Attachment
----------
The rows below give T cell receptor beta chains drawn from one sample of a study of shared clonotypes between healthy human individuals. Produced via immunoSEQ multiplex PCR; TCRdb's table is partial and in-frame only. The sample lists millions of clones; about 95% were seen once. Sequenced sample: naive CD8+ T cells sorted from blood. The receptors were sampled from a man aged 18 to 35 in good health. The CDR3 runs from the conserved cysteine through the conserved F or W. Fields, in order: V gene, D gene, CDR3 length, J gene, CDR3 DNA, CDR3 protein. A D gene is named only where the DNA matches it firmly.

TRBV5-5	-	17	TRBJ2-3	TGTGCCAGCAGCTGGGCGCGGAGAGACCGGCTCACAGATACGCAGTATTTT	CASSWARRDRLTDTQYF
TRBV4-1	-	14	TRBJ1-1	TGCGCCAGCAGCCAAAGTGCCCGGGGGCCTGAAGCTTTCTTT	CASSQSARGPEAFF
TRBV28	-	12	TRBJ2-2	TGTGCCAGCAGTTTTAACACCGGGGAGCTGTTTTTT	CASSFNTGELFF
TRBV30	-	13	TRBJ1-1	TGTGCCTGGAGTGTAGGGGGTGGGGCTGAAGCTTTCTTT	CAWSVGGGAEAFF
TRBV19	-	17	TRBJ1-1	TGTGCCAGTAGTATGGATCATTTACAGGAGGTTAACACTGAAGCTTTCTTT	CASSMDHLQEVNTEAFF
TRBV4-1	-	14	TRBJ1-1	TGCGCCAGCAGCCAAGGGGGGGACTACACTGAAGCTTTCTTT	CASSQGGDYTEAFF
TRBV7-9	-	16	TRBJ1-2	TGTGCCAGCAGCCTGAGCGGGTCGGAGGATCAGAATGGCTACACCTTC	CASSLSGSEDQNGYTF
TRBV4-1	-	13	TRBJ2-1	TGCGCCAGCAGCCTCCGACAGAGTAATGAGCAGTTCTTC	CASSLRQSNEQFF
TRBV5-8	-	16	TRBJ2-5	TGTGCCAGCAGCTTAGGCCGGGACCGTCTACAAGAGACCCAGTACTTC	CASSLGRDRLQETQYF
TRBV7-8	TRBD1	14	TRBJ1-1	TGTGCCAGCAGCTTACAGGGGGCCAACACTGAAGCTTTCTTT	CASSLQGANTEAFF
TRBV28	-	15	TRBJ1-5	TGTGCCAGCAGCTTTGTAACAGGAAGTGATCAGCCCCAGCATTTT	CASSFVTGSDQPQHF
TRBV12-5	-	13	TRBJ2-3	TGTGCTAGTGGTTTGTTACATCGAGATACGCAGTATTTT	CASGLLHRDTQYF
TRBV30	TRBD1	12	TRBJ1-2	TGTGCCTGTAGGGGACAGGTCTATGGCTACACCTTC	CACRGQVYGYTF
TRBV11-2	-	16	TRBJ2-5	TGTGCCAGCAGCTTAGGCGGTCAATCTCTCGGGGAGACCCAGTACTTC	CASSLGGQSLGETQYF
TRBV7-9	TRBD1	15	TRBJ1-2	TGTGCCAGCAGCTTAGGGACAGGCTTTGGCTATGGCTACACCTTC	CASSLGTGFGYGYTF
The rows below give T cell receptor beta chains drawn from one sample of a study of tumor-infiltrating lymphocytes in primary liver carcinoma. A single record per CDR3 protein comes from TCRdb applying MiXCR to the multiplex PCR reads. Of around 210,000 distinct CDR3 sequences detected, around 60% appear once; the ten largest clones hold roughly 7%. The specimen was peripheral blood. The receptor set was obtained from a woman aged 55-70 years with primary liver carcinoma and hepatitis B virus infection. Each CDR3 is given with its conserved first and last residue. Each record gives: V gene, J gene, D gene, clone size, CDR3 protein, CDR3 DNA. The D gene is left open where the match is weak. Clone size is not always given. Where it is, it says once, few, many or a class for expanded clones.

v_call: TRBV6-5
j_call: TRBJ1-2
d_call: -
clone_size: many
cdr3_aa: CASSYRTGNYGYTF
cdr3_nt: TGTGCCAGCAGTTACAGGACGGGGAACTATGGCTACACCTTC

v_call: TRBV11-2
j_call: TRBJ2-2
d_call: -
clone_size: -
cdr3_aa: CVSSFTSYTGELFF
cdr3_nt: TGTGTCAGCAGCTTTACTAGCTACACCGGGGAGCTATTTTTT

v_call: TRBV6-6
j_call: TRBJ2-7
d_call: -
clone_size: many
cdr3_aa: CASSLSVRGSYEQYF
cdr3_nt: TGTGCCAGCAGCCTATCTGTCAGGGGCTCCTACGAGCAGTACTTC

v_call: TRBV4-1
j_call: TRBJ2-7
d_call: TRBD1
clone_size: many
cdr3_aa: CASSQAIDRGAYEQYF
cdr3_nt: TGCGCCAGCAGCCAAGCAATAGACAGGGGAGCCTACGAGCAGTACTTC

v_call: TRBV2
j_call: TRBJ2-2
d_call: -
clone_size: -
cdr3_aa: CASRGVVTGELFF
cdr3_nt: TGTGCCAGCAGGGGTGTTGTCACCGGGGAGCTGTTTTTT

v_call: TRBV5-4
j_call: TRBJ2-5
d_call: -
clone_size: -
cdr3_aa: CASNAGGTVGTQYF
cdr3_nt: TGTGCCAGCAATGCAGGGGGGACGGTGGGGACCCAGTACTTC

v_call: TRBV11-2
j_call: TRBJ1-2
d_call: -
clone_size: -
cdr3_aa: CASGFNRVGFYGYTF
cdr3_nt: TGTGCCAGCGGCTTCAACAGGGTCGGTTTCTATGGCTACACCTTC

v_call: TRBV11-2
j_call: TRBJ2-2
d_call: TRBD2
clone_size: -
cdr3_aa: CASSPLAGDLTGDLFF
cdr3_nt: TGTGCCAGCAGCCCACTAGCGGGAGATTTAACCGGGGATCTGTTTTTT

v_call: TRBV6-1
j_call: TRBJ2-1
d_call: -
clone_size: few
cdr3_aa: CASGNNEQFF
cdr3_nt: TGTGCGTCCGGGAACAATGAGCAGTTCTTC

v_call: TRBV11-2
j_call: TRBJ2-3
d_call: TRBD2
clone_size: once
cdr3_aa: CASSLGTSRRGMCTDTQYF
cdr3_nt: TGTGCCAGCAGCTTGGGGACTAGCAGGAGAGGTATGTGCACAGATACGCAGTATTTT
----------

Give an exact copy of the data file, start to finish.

The rows below give T cell receptor beta chains drawn from one sample of a study of shared clonotypes between healthy human individuals. Produced via immunoSEQ multiplex PCR; TCRdb's table is partial and in-frame only. The sample lists millions of clones; about 95% were seen once. Sequenced sample: naive CD8+ T cells sorted from blood. The receptors were sampled from a man aged 18 to 35 in good health. The CDR3 runs from the conserved cysteine through the conserved F or W. Fields, in order: V gene, D gene, CDR3 length, J gene, CDR3 DNA, CDR3 protein. A D gene is named only where the DNA matches it firmly.

TRBV5-5	-	17	TRBJ2-3	TGTGCCAGCAGCTGGGCGCGGAGAGACCGGCTCACAGATACGCAGTATTTT	CASSWARRDRLTDTQYF
TRBV4-1	-	14	TRBJ1-1	TGCGCCAGCAGCCAAAGTGCCCGGGGGCCTGAAGCTTTCTTT	CASSQSARGPEAFF
TRBV28	-	12	TRBJ2-2	TGTGCCAGCAGTTTTAACACCGGGGAGCTGTTTTTT	CASSFNTGELFF
TRBV30	-	13	TRBJ1-1	TGTGCCTGGAGTGTAGGGGGTGGGGCTGAAGCTTTCTTT	CAWSVGGGAEAFF
TRBV19	-	17	TRBJ1-1	TGTGCCAGTAGTATGGATCATTTACAGGAGGTTAACACTGAAGCTTTCTTT	CASSMDHLQEVNTEAFF
TRBV4-1	-	14	TRBJ1-1	TGCGCCAGCAGCCAAGGGGGGGACTACACTGAAGCTTTCTTT	CASSQGGDYTEAFF
TRBV7-9	-	16	TRBJ1-2	TGTGCCAGCAGCCTGAGCGGGTCGGAGGATCAGAATGGCTACACCTTC	CASSLSGSEDQNGYTF
TRBV4-1	-	13	TRBJ2-1	TGCGCCAGCAGCCTCCGACAGAGTAATGAGCAGTTCTTC	CASSLRQSNEQFF
TRBV5-8	-	16	TRBJ2-5	TGTGCCAGCAGCTTAGGCCGGGACCGTCTACAAGAGACCCAGTACTTC	CASSLGRDRLQETQYF
TRBV7-8	TRBD1	14	TRBJ1-1	TGTGCCAGCAGCTTACAGGGGGCCAACACTGAAGCTTTCTTT	CASSLQGANTEAFF
TRBV28	-	15	TRBJ1-5	TGTGCCAGCAGCTTTGTAACAGGAAGTGATCAGCCCCAGCATTTT	CASSFVTGSDQPQHF
TRBV12-5	-	13	TRBJ2-3	TGTGCTAGTGGTTTGTTACATCGAGATACGCAGTATTTT	CASGLLHRDTQYF
TRBV30	TRBD1	12	TRBJ1-2	TGTGCCTGTAGGGGACAGGTCTATGGCTACACCTTC	CACRGQVYGYTF
TRBV11-2	-	16	TRBJ2-5	TGTGCCAGCAGCTTAGGCGGTCAATCTCTCGGGGAGACCCAGTACTTC	CASSLGGQSLGETQYF
TRBV7-9	TRBD1	15	TRBJ1-2	TGTGCCAGCAGCTTAGGGACAGGCTTTGGCTATGGCTACACCTTC	CASSLGTGFGYGYTF
The rows below give T cell receptor beta chains drawn from one sample of a study of tumor-infiltrating lymphocytes in primary liver carcinoma. A single record per CDR3 protein comes from TCRdb applying MiXCR to the multiplex PCR reads. Of around 210,000 distinct CDR3 sequences detected, around 60% appear once; the ten largest clones hold roughly 7%. The specimen was peripheral blood. The receptor set was obtained from a woman aged 55-70 years with primary liver carcinoma and hepatitis B virus infection. Each CDR3 is given with its conserved first and last residue. Each record gives: V gene, J gene, D gene, clone size, CDR3 protein, CDR3 DNA. The D gene is left open where the match is weak. Clone size is not always given. Where it is, it says once, few, many or a class for expanded clones.

v_call: TRBV6-5
j_call: TRBJ1-2
d_call: -
clone_size: many
cdr3_aa: CASSYRTGNYGYTF
cdr3_nt: TGTGCCAGCAGTTACAGGACGGGGAACTATGGCTACACCTTC

v_call: TRBV11-2
j_call: TRBJ2-2
d_call: -
clone_size: -
cdr3_aa: CVSSFTSYTGELFF
cdr3_nt: TGTGTCAGCAGCTTTACTAGCTACACCGGGGAGCTATTTTTT

v_call: TRBV6-6
j_call: TRBJ2-7
d_call: -
clone_size: many
cdr3_aa: CASSLSVRGSYEQYF
cdr3_nt: TGTGCCAGCAGCCTATCTGTCAGGGGCTCCTACGAGCAGTACTTC

v_call: TRBV4-1
j_call: TRBJ2-7
d_call: TRBD1
clone_size: many
cdr3_aa: CASSQAIDRGAYEQYF
cdr3_nt: TGCGCCAGCAGCCAAGCAATAGACAGGGGAGCCTACGAGCAGTACTTC

v_call: TRBV2
j_call: TRBJ2-2
d_call: -
clone_size: -
cdr3_aa: CASRGVVTGELFF
cdr3_nt: TGTGCCAGCAGGGGTGTTGTCACCGGGGAGCTGTTTTTT

v_call: TRBV5-4
j_call: TRBJ2-5
d_call: -
clone_size: -
cdr3_aa: CASNAGGTVGTQYF
cdr3_nt: TGTGCCAGCAATGCAGGGGGGACGGTGGGGACCCAGTACTTC

v_call: TRBV11-2
j_call: TRBJ1-2
d_call: -
clone_size: -
cdr3_aa: CASGFNRVGFYGYTF
cdr3_nt: TGTGCCAGCGGCTTCAACAGGGTCGGTTTCTATGGCTACACCTTC

v_call: TRBV11-2
j_call: TRBJ2-2
d_call: TRBD2
clone_size: -
cdr3_aa: CASSPLAGDLTGDLFF
cdr3_nt: TGTGCCAGCAGCCCACTAGCGGGAGATTTAACCGGGGATCTGTTTTTT

v_call: TRBV6-1
j_call: TRBJ2-1
d_call: -
clone_size: few
cdr3_aa: CASGNNEQFF
cdr3_nt: TGTGCGTCCGGGAACAATGAGCAGTTCTTC

v_call: TRBV11-2
j_call: TRBJ2-3
d_call: TRBD2
clone_size: once
cdr3_aa: CASSLGTSRRGMCTDTQYF
cdr3_nt: TGTGCCAGCAGCTTGGGGACTAGCAGGAGAGGTATGTGCACAGATACGCAGTATTTT